Over a million developers have joined DZone.
Platinum Partner

Book Giveaway: Grails In Action Exclusive Chapter Download

· Java Zone

The Java Zone is brought to you in partnership with ZeroTurnaround. Discover how you can skip the build and redeploy process by using JRebel by ZeroTurnaround.

DZone and Manning Publications have partnered to bring you an exclusive chapter from 'Grails in Action' (by Glen Smith and Peter Ledbrook). This chapter covers what messaging is, how it works, and how it aids scalable architectures. It describes how to implement queues and topics with a popular JMS server. You'll also learn how scheduling is implemented in grails and more. 

Understanding Messaging and Scheduling

In this chapter, we’ll keep you in that enterprise headspace, but we’ll look at sending intra-application messages. In particular, we’ll examine how different components in an application can communicate internally while different events in the application’s lifecycle unfold. One of the most popular ways of doing that is via messaging queues, an architecture sometimes referred to as message-oriented middleware (MOM).

If you’ve been around enterprise circles for a while, you’ve probably used or heard of MOM architectures. You might be thinking it’s some kind of heavyweight old-school technology that just won’t die. Nothing could be further from the truth. In fact, with the birth of service-oriented architecture’s (SOA’s) Enterprise Service Bus (ESB), and the rise of massive Web 2.0 social networking sites, we’re experiencing an explosion of interest in messaging architectures.

You might be wondering why these styles of architecture have had such a resurgence in recent years. From Twitter to Digg to LinkedIn, if you look behind any of today’s big Web 2.0 applications, you’ll find that they’re backed by an extensive messaging infrastructure. These messaging architectures are so prevalent at high-volume sites for three reasons:

  • They lead to loosely coupled architectures, which means you can replace parts of your infrastructure without any client downtime.
  • They have high scalability—you can add more components to process work on your queue.
  • They offer a reliable transport that ensures your messages and transactions don’t get lost in the system.

In this chapter, we’ll add a messaging system to Hubbub so we can create a link between Hubbub and Jabber, a popular instant messaging (IM) system. By the time we’re done, you’ll be able to post messages to your Hubbub account via your IM client, and we’ll also bridge the other way so you can be notified of your friends’ Hubbub posts in your IM client. Along the way, you’ll learn the ins and outs of all the common messaging scenarios and get some ideas on how to apply them to your current projects.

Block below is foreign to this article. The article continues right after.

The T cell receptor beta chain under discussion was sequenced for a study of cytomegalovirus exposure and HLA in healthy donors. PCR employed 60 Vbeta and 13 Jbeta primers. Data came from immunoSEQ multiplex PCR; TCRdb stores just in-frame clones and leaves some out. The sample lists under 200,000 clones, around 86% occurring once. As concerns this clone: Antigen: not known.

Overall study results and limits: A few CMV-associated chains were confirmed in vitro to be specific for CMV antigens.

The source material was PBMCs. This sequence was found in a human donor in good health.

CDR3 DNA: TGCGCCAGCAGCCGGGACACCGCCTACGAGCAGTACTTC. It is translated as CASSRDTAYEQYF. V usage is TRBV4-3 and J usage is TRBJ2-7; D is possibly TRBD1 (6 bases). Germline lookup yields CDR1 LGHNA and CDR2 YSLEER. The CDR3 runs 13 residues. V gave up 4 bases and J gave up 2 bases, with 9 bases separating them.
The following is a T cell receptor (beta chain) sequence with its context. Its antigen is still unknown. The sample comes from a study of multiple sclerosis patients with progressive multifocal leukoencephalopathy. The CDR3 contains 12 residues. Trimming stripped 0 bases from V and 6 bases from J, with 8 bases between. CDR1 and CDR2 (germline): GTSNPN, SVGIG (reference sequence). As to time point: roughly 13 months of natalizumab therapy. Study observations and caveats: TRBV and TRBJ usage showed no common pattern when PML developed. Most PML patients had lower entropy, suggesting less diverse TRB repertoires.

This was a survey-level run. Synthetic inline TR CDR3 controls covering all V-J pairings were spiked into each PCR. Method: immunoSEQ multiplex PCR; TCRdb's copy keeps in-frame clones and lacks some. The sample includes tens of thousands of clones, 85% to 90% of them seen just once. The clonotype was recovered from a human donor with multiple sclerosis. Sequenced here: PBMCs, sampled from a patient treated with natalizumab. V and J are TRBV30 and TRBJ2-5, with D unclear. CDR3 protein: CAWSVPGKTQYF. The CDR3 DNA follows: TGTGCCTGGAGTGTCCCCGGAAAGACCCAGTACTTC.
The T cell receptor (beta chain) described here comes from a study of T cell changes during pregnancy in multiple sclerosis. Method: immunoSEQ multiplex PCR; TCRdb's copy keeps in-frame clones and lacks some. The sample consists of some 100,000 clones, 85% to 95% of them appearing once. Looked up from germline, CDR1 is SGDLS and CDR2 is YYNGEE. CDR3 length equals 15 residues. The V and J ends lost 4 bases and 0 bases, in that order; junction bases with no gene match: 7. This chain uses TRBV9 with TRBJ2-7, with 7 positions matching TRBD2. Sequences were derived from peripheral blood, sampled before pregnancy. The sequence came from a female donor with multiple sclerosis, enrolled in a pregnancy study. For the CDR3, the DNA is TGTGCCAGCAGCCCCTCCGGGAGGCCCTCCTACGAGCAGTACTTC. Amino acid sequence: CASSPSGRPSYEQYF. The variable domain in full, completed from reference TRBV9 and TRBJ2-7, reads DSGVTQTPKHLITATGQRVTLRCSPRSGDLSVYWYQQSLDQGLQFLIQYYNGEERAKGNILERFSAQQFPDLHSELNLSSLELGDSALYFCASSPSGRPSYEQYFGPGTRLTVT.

But messaging isn’t the only asynchronous game in town. In many situations, a lightweight scheduling solution is all you need. Kicking off a daily backup? Sending out daily digest emails? Regenerating your full text index? Every developer needs to deal with these kinds of scheduled events occasionally, and Grails offers a robust and easily configurable scheduler based on the popular Quartz framework. We’ll look at the different ways you can schedule jobs—how to write daily-digest type jobs, how to turn them off and on while your application is running, and how scheduling works in clustered environments.

We’ll get into the details of scheduling a little later. For now, let’s sink our teeth into some messaging.

Click here to download the entire chapter

The above introductory excerpt was taken from Grails in Action, published in May 2009. It is being reproduced here by permission from Manning Publications. Manning early access books and ebooks are sold exclusively through Manning. Visit the book's page for more information.

The Java Zone is brought to you in partnership with ZeroTurnaround. Discover how you can skip the build and redeploy process by using JRebel by ZeroTurnaround.


{{ parent.title || parent.header.title}}

{{ parent.tldr }}

{{ parent.urlSource.name }}